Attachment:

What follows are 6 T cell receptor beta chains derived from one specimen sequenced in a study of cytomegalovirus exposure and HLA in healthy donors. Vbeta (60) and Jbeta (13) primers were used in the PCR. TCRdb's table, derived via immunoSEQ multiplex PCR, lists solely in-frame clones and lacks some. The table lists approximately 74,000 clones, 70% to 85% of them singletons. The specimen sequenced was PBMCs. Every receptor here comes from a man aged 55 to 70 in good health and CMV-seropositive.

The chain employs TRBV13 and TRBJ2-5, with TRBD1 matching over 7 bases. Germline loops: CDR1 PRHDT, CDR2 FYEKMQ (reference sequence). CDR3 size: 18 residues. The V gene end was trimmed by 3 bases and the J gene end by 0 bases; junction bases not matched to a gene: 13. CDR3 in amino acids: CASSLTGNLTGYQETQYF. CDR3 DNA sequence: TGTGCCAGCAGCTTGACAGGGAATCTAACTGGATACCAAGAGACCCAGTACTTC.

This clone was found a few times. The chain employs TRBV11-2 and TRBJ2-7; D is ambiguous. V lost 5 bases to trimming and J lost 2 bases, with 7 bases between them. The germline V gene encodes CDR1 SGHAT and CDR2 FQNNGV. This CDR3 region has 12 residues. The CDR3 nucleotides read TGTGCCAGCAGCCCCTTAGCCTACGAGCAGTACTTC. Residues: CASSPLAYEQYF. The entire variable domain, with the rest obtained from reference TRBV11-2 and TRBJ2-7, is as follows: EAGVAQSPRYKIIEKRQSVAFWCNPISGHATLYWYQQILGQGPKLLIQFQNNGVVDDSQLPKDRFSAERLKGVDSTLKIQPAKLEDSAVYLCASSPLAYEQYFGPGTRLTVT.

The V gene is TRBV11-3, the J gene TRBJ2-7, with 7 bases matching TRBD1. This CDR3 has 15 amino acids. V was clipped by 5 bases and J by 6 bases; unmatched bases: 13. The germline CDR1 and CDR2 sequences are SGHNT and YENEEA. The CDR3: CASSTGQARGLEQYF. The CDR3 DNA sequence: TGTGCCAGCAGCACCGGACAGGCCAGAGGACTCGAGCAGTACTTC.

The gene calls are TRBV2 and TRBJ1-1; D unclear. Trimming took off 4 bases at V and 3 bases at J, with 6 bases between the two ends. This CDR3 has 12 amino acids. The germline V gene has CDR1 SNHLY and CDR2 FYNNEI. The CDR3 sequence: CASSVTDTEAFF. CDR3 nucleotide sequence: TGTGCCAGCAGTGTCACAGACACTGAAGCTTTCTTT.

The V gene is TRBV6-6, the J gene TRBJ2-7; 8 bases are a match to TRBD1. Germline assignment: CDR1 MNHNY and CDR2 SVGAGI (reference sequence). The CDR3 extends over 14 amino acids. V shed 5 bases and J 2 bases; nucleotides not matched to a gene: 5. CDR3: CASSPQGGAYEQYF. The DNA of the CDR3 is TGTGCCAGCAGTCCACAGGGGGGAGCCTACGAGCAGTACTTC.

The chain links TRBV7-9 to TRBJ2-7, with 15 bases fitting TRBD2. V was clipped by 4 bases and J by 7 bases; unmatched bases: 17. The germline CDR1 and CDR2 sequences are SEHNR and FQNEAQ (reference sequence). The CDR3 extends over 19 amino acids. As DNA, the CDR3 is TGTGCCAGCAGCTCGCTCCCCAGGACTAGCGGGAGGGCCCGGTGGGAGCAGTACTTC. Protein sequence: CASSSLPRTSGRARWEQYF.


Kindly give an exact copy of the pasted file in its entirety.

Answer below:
What follows are 6 T cell receptor beta chains derived from one specimen sequenced in a study of cytomegalovirus exposure and HLA in healthy donors. Vbeta (60) and Jbeta (13) primers were used in the PCR. TCRdb's table, derived via immunoSEQ multiplex PCR, lists solely in-frame clones and lacks some. The table lists approximately 74,000 clones, 70% to 85% of them singletons. The specimen sequenced was PBMCs. Every receptor here comes from a man aged 55 to 70 in good health and CMV-seropositive.

The chain employs TRBV13 and TRBJ2-5, with TRBD1 matching over 7 bases. Germline loops: CDR1 PRHDT, CDR2 FYEKMQ (reference sequence). CDR3 size: 18 residues. The V gene end was trimmed by 3 bases and the J gene end by 0 bases; junction bases not matched to a gene: 13. CDR3 in amino acids: CASSLTGNLTGYQETQYF. CDR3 DNA sequence: TGTGCCAGCAGCTTGACAGGGAATCTAACTGGATACCAAGAGACCCAGTACTTC.

This clone was found a few times. The chain employs TRBV11-2 and TRBJ2-7; D is ambiguous. V lost 5 bases to trimming and J lost 2 bases, with 7 bases between them. The germline V gene encodes CDR1 SGHAT and CDR2 FQNNGV. This CDR3 region has 12 residues. The CDR3 nucleotides read TGTGCCAGCAGCCCCTTAGCCTACGAGCAGTACTTC. Residues: CASSPLAYEQYF. The entire variable domain, with the rest obtained from reference TRBV11-2 and TRBJ2-7, is as follows: EAGVAQSPRYKIIEKRQSVAFWCNPISGHATLYWYQQILGQGPKLLIQFQNNGVVDDSQLPKDRFSAERLKGVDSTLKIQPAKLEDSAVYLCASSPLAYEQYFGPGTRLTVT.

The V gene is TRBV11-3, the J gene TRBJ2-7, with 7 bases matching TRBD1. This CDR3 has 15 amino acids. V was clipped by 5 bases and J by 6 bases; unmatched bases: 13. The germline CDR1 and CDR2 sequences are SGHNT and YENEEA. The CDR3: CASSTGQARGLEQYF. The CDR3 DNA sequence: TGTGCCAGCAGCACCGGACAGGCCAGAGGACTCGAGCAGTACTTC.

The gene calls are TRBV2 and TRBJ1-1; D unclear. Trimming took off 4 bases at V and 3 bases at J, with 6 bases between the two ends. This CDR3 has 12 amino acids. The germline V gene has CDR1 SNHLY and CDR2 FYNNEI. The CDR3 sequence: CASSVTDTEAFF. CDR3 nucleotide sequence: TGTGCCAGCAGTGTCACAGACACTGAAGCTTTCTTT.

The V gene is TRBV6-6, the J gene TRBJ2-7; 8 bases are a match to TRBD1. Germline assignment: CDR1 MNHNY and CDR2 SVGAGI (reference sequence). The CDR3 extends over 14 amino acids. V shed 5 bases and J 2 bases; nucleotides not matched to a gene: 5. CDR3: CASSPQGGAYEQYF. The DNA of the CDR3 is TGTGCCAGCAGTCCACAGGGGGGAGCCTACGAGCAGTACTTC.

The chain links TRBV7-9 to TRBJ2-7, with 15 bases fitting TRBD2. V was clipped by 4 bases and J by 7 bases; unmatched bases: 17. The germline CDR1 and CDR2 sequences are SEHNR and FQNEAQ (reference sequence). The CDR3 extends over 19 amino acids. As DNA, the CDR3 is TGTGCCAGCAGCTCGCTCCCCAGGACTAGCGGGAGGGCCCGGTGGGAGCAGTACTTC. Protein sequence: CASSSLPRTSGRARWEQYF.